A specialist in pediatric CMR (12 years of experience; A.M.T.) reported all of the CMR images using the OsiriX platform (OsiriX Foundation, Geneva, Switzerland). The imager was given the age of the case but was otherwise blinded to all of the clinical details and the subsequent autopsy findings. All of the abnormal cardiac lesions, irrespective of cause of death, were reported. If it was not possible to define whether the heart was normal or abnormal related to image quality (poor resolution), the image was deemed to be nondiagnostic.
Reporting of Autopsy Data
Conventional autopsies were performed by 1 of the 4 perinatal or pediatric pathologists (10–20 years experience, including N.J.S. and R.J.S.) or a specialist pediatric cardiac pathologist (12 years experience; M.A.). All of the clinical information, except the CMR data, was available to the pathologist.
Data and Statistical Analysis
Data were collected into a Microsoft Access database (version 2003, Microsoft Inc, Redmond, WA), which was developed based on the Royal College of Pathologists (United Kingdom) postmortem guidelines.11 The imager and pathologists could only access their respective sections of the database until 3 months after the 400th case was reported.
Primary outcomes were sensitivity, specificity, positive predictive valve, and negative predictive value where postmortem CMR (index test) defined the cardiac diagnosis compared with conventional autopsy (gold standard). Subgroup analysis was performed on the basis of age (fetuses ≤24 weeks’ gestation, fetuses >24 weeks’ gestation, and children ≤16 years of age) and type of cardiac lesion (all heart diseases [infective, ischemic, structural], structural heart defects [major and minor] or major structural heart defects only).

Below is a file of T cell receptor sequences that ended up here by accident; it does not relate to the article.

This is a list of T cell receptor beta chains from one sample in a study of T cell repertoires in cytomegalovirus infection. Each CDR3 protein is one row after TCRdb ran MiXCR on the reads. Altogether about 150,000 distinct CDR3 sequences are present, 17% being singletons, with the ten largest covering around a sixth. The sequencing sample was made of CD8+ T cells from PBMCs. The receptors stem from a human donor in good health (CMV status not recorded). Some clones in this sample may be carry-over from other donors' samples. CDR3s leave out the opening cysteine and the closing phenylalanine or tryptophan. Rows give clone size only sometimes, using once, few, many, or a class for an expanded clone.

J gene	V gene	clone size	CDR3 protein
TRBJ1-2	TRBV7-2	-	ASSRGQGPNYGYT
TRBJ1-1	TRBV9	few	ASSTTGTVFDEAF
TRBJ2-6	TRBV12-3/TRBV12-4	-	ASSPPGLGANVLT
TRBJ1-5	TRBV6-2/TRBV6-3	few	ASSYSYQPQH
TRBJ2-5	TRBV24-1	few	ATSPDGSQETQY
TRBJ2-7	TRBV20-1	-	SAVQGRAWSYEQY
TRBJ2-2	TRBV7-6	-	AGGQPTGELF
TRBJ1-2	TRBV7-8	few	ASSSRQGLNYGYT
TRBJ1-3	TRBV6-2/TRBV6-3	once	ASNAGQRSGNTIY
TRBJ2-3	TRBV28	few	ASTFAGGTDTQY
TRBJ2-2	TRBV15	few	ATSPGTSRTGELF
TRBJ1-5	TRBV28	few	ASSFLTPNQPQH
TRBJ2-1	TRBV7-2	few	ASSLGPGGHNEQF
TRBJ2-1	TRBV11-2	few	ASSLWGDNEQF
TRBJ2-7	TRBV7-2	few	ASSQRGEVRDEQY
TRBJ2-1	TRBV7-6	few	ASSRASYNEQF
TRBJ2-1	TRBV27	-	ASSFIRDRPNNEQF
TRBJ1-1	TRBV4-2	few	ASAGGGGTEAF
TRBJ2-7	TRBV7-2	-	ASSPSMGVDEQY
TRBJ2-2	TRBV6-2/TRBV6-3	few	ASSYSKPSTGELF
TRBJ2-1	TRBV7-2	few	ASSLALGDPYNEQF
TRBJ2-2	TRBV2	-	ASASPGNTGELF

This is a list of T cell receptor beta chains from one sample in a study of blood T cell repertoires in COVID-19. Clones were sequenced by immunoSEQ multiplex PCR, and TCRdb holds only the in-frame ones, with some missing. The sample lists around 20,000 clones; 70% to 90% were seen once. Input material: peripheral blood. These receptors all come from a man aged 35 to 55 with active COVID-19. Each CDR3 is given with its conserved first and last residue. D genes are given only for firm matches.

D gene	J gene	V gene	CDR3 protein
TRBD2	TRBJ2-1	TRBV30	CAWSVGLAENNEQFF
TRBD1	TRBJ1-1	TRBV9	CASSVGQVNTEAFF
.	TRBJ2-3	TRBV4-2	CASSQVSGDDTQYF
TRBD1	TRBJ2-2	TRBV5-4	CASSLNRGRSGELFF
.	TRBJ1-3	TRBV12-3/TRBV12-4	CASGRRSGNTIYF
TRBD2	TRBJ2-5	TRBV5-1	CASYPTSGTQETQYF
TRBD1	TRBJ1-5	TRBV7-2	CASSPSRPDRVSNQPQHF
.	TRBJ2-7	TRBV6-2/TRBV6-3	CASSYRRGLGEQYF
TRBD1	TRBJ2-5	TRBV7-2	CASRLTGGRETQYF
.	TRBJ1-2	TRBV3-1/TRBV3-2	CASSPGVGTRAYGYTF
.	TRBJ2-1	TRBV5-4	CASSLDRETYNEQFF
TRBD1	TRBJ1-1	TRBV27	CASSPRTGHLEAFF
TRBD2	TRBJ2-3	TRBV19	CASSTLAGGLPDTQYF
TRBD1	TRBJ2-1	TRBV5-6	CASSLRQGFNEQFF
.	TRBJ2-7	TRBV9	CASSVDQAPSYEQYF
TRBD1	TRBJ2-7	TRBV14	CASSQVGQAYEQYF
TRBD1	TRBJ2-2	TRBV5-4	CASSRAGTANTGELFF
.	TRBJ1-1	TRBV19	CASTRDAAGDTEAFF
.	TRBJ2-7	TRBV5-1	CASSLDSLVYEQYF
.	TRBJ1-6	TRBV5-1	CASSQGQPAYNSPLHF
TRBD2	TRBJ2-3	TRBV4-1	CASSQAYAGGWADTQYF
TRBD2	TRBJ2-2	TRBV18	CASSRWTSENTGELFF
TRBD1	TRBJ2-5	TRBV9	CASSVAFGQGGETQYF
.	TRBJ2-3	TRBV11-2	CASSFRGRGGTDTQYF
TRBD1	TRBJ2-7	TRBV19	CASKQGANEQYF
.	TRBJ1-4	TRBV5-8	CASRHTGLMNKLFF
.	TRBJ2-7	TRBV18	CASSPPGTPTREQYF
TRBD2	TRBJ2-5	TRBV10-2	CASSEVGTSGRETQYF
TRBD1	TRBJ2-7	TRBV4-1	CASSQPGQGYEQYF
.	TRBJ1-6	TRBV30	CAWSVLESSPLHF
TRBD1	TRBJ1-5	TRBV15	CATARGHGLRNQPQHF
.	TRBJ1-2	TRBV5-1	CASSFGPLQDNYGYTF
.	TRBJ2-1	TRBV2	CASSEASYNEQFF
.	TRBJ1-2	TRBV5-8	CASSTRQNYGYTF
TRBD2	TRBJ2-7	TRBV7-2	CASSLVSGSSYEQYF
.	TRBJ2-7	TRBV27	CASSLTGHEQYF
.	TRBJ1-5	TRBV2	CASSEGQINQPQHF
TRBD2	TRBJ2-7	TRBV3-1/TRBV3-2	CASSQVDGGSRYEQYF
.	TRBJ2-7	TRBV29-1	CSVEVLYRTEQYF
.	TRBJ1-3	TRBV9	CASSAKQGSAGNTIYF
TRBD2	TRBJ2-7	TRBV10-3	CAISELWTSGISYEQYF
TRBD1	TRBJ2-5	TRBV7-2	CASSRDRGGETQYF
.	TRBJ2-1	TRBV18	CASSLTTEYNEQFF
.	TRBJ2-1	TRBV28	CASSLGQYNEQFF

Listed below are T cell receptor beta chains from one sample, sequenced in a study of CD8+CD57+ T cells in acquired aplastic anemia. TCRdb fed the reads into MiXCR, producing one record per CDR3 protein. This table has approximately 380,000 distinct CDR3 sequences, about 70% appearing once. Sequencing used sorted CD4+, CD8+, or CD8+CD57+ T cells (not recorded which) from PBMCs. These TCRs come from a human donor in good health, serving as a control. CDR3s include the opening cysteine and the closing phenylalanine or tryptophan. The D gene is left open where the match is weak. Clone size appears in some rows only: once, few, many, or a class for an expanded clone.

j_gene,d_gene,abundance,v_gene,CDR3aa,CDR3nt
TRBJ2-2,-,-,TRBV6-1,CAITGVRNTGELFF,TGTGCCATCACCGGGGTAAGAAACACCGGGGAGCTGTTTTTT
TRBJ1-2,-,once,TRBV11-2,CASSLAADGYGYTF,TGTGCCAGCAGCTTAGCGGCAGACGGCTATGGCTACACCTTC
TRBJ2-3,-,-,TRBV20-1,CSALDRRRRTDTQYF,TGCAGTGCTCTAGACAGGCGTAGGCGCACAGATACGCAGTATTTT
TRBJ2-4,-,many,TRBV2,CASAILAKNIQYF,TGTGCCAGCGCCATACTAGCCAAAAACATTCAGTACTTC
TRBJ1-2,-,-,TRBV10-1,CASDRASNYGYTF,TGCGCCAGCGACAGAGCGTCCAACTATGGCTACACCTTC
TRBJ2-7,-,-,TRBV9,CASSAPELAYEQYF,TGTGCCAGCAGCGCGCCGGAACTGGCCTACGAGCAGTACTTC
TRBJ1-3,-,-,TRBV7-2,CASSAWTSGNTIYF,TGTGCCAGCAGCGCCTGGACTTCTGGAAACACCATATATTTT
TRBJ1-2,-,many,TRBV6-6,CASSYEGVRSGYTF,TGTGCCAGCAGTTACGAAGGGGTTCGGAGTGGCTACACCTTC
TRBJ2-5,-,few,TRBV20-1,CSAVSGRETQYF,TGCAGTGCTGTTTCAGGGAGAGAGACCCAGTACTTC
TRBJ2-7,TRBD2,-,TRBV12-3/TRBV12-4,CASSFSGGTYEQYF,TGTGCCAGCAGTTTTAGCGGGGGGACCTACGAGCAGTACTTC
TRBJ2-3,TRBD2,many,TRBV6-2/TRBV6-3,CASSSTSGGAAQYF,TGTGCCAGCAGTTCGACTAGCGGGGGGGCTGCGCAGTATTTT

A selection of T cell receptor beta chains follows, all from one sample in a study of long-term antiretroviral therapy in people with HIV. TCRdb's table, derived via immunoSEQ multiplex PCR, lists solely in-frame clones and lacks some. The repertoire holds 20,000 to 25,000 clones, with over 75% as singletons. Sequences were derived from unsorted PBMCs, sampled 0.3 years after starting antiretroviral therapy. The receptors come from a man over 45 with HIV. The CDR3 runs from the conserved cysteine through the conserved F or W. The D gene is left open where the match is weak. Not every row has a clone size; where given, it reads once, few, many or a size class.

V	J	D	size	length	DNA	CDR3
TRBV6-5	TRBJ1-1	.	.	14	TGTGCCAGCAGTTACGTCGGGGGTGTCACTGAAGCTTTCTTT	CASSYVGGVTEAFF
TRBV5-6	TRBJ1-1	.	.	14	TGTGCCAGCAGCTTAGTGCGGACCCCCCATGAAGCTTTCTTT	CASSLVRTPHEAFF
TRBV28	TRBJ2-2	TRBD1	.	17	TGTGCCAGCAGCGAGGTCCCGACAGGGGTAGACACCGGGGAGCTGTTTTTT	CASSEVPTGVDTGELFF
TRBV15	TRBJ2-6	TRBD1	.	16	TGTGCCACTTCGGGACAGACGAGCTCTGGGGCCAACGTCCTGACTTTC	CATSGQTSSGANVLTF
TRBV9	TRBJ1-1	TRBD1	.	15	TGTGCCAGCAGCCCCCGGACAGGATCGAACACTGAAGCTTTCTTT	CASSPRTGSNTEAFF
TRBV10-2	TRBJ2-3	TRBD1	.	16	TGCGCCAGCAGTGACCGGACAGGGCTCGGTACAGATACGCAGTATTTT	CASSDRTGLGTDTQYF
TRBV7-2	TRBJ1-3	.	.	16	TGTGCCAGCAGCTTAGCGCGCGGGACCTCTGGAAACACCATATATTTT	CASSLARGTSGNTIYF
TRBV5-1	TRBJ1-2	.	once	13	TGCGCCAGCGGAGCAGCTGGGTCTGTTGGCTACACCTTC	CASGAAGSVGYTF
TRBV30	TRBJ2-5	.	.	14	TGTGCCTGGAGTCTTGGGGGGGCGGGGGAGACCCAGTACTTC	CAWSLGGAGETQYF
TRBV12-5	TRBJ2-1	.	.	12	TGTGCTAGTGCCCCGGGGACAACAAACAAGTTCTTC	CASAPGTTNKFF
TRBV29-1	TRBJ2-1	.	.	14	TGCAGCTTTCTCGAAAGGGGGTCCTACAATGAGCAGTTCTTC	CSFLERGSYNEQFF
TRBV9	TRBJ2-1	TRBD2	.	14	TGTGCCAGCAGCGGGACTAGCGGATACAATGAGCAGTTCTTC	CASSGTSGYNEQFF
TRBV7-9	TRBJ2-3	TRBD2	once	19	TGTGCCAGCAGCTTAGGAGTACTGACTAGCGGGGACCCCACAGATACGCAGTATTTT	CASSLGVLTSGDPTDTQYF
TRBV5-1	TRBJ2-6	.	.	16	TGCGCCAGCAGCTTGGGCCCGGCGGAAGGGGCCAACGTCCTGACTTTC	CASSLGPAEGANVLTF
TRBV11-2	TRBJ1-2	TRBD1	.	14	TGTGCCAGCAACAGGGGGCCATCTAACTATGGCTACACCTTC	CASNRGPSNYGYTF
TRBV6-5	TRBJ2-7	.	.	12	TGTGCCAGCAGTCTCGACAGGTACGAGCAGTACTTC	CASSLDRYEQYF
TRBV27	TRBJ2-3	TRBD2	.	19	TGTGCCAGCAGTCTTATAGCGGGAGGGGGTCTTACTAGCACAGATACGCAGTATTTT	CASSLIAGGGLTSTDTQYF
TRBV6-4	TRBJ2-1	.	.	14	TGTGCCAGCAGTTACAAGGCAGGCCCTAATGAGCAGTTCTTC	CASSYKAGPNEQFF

To determine diagnostic accuracy (ie, sensitivity and specificity) within ±5% with 95% confidence required 400 cases if diagnostic accuracy was only 50%. If diagnostic accuracy was 90%, then primary outcome was estimable to within ±3% for 400 cases. Exact methods were used to calculate confidence intervals (CIs) and χ2 test to examine statistical significance. SPSS (version 19 for Macintosh, SPSS Inc, IBM, Armonk, NY) was used for data analysis.
Postmortem CMR was performed on 423 cases. The first 20 cases were used for MR sequence optimization and for imager training, and in 3 cases autopsy data could not be retrieved. Of the remaining 400 cases, 185 were fetal cases at ≤24 weeks’ gestation; 92 were fetuses from >24 weeks’ gestation up to term; and 123 were newborns and children (≤16 years of age). Hospital-requested autopsies (fetal medicine unit or inpatients) accounted for 292 cases, with Her Majesty’s Coroner (medical examiner) –requested autopsies accounting for the remainder, 6 fetuses (2.2%) and 102 children (82.9%). Mean time (SD) between death/delivery and postmortem MR imaging was 4.5 days (2.5 days).